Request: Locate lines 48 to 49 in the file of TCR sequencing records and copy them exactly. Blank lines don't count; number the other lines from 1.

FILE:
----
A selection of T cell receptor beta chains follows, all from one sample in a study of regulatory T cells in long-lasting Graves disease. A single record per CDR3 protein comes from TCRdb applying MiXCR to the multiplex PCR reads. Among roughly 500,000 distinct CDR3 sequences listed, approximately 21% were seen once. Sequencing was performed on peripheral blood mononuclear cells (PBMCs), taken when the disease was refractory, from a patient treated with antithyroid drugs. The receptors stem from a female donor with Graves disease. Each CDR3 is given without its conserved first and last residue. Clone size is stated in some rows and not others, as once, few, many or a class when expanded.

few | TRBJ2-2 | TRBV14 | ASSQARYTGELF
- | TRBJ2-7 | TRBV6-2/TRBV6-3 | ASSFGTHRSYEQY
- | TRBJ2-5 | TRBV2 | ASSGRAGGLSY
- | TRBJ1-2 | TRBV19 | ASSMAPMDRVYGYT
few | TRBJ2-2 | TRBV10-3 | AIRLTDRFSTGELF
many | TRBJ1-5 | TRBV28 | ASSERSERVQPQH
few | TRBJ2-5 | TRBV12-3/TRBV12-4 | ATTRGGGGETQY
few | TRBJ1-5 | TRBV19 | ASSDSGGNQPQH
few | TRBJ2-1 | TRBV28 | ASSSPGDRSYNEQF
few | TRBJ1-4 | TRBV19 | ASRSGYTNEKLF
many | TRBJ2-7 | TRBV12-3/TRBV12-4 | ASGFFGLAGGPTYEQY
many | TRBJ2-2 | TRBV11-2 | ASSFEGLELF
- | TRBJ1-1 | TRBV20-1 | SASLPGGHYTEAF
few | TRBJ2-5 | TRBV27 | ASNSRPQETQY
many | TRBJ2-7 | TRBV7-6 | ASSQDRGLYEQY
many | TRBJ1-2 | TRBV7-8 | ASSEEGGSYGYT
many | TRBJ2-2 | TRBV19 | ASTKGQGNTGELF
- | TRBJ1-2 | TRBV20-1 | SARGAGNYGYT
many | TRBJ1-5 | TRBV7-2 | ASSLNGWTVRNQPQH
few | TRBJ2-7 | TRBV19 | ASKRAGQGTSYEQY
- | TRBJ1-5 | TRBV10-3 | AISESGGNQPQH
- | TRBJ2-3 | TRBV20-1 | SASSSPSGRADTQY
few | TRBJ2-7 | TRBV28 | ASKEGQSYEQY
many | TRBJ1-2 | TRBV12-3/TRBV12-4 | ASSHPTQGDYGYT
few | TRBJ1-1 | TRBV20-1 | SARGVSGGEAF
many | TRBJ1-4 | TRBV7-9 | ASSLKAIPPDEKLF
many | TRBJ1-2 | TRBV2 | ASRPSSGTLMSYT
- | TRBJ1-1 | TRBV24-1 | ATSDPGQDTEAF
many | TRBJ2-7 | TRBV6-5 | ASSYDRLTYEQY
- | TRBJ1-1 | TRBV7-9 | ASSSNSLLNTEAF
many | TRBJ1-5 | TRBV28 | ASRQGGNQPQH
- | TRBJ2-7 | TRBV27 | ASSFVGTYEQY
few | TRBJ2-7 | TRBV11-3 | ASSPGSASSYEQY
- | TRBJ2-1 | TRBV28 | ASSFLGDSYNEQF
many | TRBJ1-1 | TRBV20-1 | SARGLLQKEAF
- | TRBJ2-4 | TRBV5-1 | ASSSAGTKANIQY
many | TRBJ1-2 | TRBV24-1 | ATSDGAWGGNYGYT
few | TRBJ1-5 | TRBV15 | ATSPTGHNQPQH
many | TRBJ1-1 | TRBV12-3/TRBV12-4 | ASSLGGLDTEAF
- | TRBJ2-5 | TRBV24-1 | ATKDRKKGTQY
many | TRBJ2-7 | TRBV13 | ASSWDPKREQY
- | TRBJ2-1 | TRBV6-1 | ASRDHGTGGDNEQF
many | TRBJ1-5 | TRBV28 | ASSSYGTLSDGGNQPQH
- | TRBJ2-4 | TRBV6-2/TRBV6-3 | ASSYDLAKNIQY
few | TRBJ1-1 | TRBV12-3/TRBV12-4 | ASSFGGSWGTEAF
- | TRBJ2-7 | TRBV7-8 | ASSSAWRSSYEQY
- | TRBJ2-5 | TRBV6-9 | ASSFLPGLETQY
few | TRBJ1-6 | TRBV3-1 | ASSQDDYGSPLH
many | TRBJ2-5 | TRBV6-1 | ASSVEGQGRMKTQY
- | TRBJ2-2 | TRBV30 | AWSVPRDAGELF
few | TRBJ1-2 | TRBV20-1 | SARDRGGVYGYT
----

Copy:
- | TRBJ2-5 | TRBV6-9 | ASSFLPGLETQY
few | TRBJ1-6 | TRBV3-1 | ASSQDDYGSPLH